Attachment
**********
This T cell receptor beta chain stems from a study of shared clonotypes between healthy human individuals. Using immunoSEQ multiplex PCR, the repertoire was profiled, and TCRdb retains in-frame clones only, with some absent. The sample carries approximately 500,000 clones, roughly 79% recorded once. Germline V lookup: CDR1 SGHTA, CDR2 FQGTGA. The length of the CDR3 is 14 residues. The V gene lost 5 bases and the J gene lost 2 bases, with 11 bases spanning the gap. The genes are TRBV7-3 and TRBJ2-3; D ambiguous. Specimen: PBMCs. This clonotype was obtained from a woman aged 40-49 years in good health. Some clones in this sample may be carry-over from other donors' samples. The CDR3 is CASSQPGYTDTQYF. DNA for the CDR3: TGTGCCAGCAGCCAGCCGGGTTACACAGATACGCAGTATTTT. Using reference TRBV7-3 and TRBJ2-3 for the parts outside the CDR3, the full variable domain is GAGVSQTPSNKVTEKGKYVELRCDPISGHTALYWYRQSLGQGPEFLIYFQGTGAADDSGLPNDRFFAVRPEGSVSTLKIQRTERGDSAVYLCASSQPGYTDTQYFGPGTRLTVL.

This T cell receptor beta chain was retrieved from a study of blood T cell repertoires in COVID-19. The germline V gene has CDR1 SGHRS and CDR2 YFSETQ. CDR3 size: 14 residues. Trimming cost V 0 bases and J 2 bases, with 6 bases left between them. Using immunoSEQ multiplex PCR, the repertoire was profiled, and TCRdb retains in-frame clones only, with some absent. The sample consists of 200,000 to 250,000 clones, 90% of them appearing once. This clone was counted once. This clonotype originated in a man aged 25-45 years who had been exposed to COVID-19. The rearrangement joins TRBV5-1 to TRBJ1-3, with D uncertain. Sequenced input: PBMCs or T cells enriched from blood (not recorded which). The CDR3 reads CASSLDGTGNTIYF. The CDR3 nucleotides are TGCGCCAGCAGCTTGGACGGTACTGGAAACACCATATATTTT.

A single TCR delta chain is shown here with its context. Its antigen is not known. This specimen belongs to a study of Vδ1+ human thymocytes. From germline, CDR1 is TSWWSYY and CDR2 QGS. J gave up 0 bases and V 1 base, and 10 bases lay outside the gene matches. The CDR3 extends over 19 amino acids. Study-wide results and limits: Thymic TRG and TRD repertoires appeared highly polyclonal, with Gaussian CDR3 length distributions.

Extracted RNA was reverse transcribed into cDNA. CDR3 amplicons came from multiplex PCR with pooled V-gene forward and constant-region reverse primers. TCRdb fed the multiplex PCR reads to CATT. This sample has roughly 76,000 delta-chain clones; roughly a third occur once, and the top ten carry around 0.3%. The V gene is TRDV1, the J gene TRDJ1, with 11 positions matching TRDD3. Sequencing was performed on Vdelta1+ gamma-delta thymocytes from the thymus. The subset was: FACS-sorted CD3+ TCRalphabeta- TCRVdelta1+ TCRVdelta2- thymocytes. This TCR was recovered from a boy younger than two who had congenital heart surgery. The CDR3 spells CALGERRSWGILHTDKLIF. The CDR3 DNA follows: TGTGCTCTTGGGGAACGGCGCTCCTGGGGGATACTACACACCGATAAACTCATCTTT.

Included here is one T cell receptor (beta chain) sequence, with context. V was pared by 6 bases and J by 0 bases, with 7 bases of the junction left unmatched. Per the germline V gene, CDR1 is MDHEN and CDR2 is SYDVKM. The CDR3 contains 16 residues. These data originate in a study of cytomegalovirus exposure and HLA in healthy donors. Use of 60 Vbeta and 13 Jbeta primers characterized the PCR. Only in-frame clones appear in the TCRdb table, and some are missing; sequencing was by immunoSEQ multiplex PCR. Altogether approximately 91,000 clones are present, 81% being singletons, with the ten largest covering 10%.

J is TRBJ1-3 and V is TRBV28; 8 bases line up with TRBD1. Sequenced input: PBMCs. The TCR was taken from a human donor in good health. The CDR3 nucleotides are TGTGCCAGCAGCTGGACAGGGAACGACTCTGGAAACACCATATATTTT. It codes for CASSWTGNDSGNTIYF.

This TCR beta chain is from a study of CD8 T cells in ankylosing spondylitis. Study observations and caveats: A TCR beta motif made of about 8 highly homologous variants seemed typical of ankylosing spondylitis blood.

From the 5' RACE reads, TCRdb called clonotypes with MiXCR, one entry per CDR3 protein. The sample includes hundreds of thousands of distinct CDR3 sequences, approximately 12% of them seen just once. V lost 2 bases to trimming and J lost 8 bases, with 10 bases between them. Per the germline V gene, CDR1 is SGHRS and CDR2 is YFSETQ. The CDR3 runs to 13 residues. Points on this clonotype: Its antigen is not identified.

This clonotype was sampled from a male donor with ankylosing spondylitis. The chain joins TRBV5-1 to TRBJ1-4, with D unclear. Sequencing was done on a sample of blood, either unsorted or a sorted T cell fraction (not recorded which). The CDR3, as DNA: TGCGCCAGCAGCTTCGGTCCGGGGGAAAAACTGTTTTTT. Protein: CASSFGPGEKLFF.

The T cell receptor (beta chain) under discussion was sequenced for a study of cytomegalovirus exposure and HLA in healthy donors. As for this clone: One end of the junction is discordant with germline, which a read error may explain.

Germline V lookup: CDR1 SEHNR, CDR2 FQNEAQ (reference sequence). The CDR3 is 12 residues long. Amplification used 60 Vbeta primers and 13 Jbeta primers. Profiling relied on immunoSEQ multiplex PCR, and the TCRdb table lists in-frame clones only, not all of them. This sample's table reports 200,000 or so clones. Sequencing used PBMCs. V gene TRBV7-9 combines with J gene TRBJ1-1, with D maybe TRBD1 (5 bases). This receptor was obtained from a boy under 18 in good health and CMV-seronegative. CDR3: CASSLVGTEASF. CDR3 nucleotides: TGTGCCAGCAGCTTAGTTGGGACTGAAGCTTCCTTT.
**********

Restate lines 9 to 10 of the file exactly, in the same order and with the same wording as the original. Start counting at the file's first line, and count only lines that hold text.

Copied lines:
This clonotype was sampled from a male donor with ankylosing spondylitis. The chain joins TRBV5-1 to TRBJ1-4, with D unclear. Sequencing was done on a sample of blood, either unsorted or a sorted T cell fraction (not recorded which). The CDR3, as DNA: TGCGCCAGCAGCTTCGGTCCGGGGGAAAAACTGTTTTTT. Protein: CASSFGPGEKLFF.

The T cell receptor (beta chain) under discussion was sequenced for a study of cytomegalovirus exposure and HLA in healthy donors. As for this clone: One end of the junction is discordant with germline, which a read error may explain.